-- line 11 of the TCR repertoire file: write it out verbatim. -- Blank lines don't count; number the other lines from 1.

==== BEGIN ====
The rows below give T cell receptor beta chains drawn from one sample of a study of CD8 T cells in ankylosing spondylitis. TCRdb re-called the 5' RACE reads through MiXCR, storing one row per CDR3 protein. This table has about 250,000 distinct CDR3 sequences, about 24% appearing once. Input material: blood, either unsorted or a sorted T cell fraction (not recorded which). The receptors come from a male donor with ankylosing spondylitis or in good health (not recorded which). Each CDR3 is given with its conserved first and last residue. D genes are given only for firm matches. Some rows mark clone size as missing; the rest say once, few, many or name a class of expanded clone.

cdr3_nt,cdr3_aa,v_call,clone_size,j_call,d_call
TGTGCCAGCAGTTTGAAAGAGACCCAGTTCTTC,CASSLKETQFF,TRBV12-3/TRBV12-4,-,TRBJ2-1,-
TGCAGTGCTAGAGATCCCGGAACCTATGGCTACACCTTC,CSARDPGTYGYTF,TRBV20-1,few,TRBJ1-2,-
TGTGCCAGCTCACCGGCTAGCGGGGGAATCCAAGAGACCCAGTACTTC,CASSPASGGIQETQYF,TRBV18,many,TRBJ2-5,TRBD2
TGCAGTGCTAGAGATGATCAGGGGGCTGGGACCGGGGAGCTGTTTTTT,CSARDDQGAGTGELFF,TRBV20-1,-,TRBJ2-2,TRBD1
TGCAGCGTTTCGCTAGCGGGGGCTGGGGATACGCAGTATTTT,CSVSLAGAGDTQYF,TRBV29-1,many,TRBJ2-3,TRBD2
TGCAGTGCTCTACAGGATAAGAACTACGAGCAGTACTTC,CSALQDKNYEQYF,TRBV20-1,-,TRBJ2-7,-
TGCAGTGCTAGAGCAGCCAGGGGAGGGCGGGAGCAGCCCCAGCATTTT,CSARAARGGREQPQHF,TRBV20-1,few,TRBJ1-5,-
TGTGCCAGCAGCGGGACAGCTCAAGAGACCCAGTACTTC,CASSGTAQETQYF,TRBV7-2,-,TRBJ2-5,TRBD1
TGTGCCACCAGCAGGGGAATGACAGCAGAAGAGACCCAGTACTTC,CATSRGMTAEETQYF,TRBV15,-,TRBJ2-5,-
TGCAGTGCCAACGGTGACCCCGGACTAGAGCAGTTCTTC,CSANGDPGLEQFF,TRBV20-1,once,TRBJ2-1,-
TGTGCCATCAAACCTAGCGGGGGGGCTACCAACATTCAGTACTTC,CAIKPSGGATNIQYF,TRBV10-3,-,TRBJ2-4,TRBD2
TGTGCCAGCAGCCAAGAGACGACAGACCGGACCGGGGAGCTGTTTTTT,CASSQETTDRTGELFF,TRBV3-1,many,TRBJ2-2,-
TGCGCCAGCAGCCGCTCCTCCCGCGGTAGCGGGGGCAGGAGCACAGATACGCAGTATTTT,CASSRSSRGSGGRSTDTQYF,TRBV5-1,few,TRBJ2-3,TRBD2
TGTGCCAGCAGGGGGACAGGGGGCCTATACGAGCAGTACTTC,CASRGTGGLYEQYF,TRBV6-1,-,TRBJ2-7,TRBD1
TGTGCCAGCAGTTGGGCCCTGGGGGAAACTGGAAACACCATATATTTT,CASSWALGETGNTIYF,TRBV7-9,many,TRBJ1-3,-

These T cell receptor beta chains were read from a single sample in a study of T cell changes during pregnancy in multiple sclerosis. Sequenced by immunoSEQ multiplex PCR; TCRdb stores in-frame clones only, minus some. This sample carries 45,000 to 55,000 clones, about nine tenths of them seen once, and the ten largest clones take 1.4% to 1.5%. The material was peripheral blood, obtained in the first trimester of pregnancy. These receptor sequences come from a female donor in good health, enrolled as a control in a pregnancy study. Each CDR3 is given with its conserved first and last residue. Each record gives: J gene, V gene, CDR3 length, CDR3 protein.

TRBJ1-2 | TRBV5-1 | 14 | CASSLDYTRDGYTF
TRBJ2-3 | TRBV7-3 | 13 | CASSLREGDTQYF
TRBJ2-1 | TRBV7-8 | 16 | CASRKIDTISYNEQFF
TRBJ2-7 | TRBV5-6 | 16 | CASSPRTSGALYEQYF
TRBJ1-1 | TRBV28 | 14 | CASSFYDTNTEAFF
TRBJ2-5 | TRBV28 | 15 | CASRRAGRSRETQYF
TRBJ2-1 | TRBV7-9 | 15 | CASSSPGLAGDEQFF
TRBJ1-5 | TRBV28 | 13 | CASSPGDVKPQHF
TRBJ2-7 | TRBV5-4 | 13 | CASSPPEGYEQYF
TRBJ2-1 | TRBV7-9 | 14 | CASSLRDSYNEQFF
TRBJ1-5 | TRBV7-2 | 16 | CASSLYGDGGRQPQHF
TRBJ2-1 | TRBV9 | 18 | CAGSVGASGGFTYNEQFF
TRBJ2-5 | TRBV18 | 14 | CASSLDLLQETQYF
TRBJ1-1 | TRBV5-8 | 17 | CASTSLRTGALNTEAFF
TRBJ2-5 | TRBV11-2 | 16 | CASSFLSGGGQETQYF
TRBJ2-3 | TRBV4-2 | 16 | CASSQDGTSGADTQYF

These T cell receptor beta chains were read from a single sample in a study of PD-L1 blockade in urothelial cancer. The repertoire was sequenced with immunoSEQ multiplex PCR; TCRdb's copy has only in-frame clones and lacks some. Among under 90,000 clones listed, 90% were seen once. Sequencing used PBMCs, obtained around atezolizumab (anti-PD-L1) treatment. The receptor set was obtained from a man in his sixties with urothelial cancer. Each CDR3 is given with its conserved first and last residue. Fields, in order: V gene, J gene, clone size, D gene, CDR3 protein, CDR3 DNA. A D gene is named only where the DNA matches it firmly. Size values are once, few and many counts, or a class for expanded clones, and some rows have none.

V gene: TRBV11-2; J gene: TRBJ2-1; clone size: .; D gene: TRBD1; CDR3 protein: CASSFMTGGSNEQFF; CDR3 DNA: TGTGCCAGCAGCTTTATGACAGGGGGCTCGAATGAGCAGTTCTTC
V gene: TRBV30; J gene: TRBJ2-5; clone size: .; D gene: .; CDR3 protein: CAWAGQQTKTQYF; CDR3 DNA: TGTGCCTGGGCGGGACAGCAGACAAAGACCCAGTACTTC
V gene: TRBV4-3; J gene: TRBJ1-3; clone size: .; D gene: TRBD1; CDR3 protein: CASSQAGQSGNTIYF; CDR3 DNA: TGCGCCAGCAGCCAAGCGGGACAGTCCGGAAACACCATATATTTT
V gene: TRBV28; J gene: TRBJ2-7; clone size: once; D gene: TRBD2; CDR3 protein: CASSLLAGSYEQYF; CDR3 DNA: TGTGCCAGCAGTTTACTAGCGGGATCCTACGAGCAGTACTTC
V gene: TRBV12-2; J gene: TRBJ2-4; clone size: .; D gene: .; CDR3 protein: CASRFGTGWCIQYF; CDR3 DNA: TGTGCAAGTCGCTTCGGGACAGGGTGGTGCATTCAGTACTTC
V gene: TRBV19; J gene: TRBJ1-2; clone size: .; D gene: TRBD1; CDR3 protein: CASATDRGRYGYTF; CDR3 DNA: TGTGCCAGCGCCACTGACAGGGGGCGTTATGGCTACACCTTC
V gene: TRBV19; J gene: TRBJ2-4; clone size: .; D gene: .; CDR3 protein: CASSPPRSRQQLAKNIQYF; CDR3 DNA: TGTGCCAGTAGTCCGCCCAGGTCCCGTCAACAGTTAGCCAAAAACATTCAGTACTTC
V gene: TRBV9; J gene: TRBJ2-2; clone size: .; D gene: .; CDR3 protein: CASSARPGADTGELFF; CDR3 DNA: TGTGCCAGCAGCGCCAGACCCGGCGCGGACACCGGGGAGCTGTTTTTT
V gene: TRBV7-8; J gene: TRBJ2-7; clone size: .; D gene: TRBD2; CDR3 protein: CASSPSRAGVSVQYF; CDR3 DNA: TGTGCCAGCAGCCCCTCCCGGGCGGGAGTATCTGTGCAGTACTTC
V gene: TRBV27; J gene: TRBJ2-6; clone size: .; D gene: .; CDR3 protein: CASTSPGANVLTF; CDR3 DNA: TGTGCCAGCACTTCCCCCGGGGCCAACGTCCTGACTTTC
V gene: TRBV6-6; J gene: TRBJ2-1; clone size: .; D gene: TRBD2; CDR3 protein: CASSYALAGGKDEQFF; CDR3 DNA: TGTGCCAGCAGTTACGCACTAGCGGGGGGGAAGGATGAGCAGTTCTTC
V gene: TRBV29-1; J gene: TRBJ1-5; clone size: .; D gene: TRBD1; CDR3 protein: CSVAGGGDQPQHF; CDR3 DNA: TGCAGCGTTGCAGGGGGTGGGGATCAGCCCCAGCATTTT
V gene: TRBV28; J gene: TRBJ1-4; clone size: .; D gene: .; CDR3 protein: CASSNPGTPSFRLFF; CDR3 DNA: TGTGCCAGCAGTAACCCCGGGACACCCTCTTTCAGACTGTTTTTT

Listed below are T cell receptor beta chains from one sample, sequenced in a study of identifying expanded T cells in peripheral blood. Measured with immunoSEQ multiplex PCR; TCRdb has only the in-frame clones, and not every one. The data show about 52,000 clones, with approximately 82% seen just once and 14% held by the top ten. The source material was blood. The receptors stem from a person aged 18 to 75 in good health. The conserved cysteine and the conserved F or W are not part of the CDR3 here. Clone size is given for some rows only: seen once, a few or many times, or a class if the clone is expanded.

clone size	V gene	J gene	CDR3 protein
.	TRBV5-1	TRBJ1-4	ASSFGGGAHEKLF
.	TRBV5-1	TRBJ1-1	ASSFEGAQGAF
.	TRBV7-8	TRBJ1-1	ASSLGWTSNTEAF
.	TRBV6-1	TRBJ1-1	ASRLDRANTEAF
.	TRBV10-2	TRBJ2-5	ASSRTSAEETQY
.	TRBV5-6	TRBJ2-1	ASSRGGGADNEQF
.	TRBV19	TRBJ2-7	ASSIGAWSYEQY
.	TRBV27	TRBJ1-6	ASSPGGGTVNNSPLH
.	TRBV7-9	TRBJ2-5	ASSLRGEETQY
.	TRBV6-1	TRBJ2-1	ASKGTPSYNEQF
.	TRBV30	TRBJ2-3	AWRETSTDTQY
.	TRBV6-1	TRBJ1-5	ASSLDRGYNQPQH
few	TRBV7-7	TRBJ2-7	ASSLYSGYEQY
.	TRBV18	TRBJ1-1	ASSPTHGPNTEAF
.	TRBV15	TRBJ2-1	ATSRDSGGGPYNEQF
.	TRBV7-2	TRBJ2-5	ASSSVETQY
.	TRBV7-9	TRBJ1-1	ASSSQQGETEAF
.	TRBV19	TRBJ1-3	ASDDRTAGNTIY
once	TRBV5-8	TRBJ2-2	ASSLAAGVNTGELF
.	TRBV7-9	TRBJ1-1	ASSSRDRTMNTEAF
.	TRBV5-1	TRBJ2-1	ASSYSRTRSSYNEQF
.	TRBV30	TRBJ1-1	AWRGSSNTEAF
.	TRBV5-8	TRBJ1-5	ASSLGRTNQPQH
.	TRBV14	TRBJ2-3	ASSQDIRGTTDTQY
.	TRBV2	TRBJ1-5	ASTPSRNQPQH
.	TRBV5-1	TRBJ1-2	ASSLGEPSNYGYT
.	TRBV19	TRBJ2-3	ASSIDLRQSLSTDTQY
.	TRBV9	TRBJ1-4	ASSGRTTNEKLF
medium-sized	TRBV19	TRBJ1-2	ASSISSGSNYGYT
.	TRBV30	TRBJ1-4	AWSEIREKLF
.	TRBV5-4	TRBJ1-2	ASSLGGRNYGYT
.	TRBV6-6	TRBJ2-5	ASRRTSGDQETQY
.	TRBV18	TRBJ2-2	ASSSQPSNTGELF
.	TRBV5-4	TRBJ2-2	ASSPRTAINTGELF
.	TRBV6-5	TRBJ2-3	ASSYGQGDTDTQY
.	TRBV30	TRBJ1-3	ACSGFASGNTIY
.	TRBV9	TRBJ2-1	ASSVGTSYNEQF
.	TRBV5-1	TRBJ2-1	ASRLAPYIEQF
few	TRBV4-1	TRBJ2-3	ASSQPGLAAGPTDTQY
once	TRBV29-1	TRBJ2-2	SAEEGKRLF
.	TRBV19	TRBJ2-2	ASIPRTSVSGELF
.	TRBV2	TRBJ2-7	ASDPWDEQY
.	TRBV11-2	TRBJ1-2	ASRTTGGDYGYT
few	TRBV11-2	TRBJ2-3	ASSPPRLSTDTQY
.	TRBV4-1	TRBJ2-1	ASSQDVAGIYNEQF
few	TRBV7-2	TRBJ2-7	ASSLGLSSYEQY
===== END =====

TGTGCCACCAGCAGGGGAATGACAGCAGAAGAGACCCAGTACTTC,CATSRGMTAEETQYF,TRBV15,-,TRBJ2-5,-